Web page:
RUSSO v. BYRNEAnnotate this Case
409 U.S. 1013 (1972)
U.S. Supreme Court
RUSSO v. BYRNE , 409 U.S. 1013 (1972)
409 U.S. 1013
Anthony Joseph RUSSO, Jr., and Daniel Ellsberg
William Matthew BYRNE, Jr., etc.
Supreme Court of the United States
November 13, 1972
On petition for writ of certiorari to the United States Court of Appeals for the Ninth Circuit.
The petition for a writ of certiorari is denied.
Mr. Justice DOUGLAS, dissenting.
I regret that the Court does not take this occasion to lay down some further ground rules for the conduct of criminal cases involving electronic surveillance, in the sensitive area, which involves both the Fourth and the Sixth Amendments.
In Alderman v. United States, 394 U.S. 165, we laid down rules governing the district courts where there had been electronic surveillance of the defendant in a criminal case or where in other surveillance his words had been recorded. Alderman and its descendants made possible the conduct of criminal trials with fairness to all sides and with no disturbance to orderly proceedings.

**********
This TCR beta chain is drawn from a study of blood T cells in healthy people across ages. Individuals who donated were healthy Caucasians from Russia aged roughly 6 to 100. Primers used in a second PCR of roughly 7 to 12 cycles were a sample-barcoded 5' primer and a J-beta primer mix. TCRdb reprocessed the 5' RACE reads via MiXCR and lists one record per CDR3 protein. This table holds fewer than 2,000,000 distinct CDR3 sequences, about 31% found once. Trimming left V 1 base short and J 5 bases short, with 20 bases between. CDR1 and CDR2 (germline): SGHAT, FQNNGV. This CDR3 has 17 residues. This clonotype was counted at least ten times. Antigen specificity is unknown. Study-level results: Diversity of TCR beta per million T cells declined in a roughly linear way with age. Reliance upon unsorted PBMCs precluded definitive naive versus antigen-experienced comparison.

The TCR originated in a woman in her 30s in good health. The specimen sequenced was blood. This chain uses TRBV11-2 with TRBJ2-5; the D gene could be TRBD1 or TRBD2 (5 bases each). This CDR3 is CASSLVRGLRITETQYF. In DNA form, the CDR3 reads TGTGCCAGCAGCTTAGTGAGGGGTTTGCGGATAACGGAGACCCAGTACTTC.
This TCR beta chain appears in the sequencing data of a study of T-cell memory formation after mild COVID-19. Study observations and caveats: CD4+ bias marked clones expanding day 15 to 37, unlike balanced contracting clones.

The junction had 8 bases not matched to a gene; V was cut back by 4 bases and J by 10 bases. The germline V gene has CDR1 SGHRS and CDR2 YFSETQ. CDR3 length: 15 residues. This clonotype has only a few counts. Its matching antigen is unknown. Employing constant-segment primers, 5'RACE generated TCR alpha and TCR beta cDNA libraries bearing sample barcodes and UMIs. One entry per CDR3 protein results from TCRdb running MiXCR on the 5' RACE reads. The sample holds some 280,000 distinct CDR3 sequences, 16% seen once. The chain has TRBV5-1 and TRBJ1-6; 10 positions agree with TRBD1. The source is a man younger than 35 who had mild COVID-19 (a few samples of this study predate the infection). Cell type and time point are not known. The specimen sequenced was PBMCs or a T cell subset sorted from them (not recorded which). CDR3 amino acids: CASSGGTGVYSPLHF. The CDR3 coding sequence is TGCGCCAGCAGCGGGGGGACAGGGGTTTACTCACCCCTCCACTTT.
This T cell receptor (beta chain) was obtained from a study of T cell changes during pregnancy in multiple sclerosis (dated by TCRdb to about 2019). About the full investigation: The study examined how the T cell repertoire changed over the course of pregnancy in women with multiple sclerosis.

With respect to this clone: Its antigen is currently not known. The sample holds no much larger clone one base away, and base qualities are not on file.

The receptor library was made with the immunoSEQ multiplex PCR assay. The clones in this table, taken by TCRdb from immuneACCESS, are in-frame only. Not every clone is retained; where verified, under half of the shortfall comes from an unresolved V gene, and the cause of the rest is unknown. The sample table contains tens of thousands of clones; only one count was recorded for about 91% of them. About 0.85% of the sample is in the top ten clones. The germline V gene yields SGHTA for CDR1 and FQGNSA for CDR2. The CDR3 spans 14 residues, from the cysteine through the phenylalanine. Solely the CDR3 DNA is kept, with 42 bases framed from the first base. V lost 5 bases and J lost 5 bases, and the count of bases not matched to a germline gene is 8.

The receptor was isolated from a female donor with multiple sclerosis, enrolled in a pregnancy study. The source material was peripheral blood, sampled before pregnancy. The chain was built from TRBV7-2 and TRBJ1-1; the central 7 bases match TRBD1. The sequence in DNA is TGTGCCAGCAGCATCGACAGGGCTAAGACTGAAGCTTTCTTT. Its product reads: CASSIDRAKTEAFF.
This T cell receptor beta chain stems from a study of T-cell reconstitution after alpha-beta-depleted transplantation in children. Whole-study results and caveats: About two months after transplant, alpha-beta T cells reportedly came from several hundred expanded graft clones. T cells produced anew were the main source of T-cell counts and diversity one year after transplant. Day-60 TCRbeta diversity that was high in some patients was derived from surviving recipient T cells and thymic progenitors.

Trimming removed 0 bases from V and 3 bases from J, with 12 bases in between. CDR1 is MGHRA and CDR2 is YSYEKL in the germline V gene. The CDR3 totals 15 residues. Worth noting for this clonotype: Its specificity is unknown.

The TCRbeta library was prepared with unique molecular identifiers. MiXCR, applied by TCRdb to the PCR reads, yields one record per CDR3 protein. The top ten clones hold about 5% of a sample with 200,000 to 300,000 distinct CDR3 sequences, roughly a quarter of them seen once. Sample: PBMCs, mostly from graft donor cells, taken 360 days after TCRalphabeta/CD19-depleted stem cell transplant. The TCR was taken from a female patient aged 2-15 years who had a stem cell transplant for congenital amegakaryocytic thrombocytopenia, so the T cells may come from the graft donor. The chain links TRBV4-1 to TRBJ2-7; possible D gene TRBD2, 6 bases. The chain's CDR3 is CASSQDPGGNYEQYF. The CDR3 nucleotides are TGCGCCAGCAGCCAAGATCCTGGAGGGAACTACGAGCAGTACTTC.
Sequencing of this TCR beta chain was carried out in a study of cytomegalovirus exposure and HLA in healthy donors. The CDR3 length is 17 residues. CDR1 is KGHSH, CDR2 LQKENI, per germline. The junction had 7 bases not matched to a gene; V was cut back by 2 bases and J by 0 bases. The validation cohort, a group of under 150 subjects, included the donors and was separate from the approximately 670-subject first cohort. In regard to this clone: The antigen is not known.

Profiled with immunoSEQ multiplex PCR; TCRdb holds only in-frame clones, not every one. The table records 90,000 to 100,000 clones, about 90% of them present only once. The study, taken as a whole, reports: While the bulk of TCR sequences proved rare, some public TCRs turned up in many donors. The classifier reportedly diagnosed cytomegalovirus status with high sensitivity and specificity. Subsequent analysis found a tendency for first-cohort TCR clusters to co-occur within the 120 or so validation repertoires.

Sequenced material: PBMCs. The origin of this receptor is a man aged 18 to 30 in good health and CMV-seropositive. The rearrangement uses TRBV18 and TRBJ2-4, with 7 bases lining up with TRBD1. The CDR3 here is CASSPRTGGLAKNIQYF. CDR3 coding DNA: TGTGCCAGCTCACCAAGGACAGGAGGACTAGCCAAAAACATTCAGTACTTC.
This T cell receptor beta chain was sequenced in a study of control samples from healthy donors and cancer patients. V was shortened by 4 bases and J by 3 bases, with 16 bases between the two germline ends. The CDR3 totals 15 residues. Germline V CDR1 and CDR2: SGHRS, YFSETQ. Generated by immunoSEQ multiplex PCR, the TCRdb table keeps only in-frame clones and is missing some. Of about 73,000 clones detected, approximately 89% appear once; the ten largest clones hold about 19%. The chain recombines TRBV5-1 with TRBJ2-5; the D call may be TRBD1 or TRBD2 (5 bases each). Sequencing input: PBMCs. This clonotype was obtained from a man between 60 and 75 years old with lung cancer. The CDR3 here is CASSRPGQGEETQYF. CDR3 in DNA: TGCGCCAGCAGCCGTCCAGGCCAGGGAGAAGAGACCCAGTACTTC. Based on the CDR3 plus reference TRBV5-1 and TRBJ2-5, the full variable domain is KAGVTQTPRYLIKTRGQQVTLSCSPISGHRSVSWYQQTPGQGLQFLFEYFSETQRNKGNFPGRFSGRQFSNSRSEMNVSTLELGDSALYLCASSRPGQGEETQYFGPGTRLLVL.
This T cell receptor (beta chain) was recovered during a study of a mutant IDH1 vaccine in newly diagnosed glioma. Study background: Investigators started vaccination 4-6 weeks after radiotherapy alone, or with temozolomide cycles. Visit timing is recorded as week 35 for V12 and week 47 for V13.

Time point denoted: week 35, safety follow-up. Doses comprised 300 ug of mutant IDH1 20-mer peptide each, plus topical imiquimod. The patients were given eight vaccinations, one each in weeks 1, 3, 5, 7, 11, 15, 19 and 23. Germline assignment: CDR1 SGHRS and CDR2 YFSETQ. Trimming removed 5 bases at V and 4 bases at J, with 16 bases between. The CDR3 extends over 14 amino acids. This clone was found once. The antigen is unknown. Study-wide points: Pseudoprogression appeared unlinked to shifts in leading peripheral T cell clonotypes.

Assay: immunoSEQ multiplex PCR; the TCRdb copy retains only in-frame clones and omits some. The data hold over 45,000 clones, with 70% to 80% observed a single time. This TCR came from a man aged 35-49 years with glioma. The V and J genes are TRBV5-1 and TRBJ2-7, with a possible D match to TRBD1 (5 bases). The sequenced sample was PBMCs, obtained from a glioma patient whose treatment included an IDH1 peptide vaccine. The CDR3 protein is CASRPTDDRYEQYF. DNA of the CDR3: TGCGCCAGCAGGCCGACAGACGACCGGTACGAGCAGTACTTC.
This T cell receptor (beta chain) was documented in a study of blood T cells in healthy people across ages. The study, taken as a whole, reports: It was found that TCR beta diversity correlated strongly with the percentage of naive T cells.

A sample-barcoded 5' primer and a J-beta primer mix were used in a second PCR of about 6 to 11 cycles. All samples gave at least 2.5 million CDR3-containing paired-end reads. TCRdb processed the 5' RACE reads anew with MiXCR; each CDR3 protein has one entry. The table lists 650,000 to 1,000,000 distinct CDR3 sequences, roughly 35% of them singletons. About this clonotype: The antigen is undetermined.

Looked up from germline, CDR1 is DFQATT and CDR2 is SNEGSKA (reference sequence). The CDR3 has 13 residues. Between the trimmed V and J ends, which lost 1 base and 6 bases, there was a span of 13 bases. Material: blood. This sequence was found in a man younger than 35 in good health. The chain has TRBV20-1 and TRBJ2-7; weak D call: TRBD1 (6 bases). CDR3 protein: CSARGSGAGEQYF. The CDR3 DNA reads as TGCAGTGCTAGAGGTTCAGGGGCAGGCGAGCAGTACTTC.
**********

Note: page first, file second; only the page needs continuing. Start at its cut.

The present case is one of several that have come across my desk this year involving not the surveillance of a
defendant in a criminal case but the surveillance of his lawyer.
It is time, I think, that we hold that the confidences of the lawyer- client relationship remain inviolate. It is also time that we set forth the prescribed procedures in an Alderman type of opinion.
The problems where the lawyer is involved seem to me to be as critical as those where the defendant's privacy under the Fourth Amendment is violated. [Footnote 1] The ruling [409 U.S. 1013 , 1015]
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